In 1938, President Franklin Roosevelt said, "Do not let any calamity-howling executive with an income of $1,000 a day, ...tell you...that a wage of $11 a week is going to have a disastrous effect on all American industry" (quote here). And with that sentiment, Roosevelt signed the minimum wage into law (part of broader legislation).
According to David Woolner, Senior Fellow at the Roosevelt Institute, "The National Association of Manufacturers insisted that the law was but the first step in taking the country down the road to 'communism, bolshevism, fascism and Nazism'" (see here).
Of course, the hysteria proved to be nonsense. After World War II (with New Deal policies like the minimum wage firmly in place) the American middle-class and economy thrived.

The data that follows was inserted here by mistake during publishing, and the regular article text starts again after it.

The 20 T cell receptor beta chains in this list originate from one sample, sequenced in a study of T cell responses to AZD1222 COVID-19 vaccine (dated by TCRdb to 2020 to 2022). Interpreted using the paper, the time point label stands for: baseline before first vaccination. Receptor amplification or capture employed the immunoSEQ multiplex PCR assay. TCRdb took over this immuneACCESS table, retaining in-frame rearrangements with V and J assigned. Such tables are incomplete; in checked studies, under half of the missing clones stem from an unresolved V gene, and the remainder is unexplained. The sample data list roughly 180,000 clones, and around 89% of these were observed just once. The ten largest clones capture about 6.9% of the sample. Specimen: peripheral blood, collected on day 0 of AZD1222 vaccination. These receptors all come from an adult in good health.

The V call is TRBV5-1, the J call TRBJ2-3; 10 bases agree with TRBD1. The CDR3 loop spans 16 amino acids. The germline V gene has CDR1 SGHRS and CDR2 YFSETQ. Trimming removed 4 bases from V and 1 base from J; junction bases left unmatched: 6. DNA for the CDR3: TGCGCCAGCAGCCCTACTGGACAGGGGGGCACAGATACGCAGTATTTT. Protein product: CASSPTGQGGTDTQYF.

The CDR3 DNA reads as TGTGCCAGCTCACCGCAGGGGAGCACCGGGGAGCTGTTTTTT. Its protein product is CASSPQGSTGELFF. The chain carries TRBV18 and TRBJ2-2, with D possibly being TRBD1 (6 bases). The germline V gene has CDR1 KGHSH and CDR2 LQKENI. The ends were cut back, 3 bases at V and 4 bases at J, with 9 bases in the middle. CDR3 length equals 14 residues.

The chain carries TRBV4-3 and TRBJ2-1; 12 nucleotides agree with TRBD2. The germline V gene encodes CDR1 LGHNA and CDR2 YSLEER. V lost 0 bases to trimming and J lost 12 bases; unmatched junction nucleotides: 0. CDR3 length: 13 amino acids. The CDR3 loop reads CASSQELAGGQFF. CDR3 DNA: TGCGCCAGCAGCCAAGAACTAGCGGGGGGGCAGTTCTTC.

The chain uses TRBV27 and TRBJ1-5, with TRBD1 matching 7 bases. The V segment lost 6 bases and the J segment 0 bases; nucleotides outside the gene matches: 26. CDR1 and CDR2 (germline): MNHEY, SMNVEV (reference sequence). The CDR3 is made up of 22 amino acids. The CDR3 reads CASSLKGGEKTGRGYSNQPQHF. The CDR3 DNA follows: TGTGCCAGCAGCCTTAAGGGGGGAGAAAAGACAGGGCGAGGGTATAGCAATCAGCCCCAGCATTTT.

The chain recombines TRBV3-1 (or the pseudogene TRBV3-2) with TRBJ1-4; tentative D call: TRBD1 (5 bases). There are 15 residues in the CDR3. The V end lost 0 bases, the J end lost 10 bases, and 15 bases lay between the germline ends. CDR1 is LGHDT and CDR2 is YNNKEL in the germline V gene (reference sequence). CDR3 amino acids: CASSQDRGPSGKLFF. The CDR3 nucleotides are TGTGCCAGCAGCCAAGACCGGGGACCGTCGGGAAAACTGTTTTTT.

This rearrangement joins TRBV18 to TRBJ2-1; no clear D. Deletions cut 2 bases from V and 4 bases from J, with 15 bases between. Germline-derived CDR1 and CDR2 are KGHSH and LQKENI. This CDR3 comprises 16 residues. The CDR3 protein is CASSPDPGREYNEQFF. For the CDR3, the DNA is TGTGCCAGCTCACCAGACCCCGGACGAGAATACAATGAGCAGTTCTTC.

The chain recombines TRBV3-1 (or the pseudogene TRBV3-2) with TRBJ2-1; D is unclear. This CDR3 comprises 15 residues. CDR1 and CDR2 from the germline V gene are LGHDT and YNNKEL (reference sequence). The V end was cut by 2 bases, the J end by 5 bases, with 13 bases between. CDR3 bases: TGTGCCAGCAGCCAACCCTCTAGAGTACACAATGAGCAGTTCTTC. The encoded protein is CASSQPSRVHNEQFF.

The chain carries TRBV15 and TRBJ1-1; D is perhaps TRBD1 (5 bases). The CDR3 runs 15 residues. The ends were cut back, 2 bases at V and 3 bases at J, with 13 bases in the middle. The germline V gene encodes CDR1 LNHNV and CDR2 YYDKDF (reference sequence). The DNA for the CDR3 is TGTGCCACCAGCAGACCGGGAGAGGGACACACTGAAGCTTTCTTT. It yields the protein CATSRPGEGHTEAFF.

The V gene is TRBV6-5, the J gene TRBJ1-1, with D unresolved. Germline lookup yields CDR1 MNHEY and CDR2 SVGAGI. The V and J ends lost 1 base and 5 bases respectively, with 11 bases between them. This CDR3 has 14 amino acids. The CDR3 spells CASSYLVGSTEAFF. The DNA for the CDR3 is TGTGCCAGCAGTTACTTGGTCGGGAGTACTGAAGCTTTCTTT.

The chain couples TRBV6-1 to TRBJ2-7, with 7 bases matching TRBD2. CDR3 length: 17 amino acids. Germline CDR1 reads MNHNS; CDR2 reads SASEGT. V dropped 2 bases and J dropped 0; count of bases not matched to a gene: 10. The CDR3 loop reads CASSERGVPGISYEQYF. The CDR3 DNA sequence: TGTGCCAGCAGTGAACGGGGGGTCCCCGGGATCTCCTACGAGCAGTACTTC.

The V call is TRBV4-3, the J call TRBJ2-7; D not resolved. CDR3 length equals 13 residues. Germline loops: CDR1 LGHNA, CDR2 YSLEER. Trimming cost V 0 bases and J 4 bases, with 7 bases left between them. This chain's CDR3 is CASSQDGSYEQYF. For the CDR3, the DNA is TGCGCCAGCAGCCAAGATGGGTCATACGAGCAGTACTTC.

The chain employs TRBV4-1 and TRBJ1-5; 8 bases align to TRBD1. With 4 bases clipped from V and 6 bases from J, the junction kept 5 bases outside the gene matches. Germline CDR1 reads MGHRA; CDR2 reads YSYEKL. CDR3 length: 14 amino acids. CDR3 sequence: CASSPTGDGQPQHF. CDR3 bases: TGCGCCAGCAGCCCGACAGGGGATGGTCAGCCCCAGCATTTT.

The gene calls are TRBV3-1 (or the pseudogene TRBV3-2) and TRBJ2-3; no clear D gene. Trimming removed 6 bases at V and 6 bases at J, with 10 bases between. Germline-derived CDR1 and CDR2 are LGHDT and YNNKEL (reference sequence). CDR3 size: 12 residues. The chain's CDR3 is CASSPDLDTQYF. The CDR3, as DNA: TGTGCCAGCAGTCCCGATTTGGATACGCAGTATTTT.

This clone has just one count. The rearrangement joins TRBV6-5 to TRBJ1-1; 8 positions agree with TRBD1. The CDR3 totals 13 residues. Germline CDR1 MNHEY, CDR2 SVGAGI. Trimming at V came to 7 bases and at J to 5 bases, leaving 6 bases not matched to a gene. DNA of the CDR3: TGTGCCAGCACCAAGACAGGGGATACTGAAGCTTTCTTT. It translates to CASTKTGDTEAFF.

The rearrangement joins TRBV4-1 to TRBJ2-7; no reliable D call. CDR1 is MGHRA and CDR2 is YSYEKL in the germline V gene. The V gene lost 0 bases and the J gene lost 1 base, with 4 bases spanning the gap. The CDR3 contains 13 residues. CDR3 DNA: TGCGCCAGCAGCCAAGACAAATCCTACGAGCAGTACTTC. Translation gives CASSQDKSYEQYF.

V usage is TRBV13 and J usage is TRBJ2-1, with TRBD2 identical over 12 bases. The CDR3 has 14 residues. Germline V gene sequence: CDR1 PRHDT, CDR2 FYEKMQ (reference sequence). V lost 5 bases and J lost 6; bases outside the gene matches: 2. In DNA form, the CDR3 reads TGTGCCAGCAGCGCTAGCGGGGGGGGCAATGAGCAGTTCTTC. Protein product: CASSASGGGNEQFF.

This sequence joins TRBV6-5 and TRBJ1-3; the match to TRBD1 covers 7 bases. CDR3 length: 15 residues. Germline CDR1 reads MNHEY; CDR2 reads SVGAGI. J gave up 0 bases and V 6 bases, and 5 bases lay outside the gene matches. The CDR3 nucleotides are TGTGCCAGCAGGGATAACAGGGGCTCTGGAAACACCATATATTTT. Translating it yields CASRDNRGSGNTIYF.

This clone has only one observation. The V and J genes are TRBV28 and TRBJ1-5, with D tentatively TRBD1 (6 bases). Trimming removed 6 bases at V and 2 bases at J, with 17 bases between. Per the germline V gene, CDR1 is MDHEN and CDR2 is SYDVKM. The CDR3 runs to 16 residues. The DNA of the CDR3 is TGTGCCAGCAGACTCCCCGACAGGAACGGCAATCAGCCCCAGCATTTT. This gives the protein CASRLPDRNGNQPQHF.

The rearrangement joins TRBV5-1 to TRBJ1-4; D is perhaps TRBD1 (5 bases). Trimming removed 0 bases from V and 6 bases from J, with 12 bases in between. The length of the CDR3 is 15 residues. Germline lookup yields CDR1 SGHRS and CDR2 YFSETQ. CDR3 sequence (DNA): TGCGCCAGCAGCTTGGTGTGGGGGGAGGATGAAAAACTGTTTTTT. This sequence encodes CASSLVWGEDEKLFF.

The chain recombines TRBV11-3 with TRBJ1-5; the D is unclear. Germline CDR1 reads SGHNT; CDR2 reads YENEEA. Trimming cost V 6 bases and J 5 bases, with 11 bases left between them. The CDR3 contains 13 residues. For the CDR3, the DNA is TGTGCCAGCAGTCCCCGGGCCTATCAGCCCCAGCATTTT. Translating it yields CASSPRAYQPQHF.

According to a recent public opinion poll conducted by Hart Research Associates, "The vast majority of Americans support increasing the national minimum wage" to $10.10 per hour. But, in March 2013, House Republicans voted (unanimously) against raising the minimum wage to $10.10 per hour. Indeed, it is well-known that many conservative politicians want to abolish or reduce the minimum wage (see here, here, and here).
(In 2012, Congressman Bill Young (R-FL) is asked why he won't support a minimum wage increase. His response is "get a job." After the questioner responds that he has a job, Young tells him to "get a job" again. Original YouTube link here.)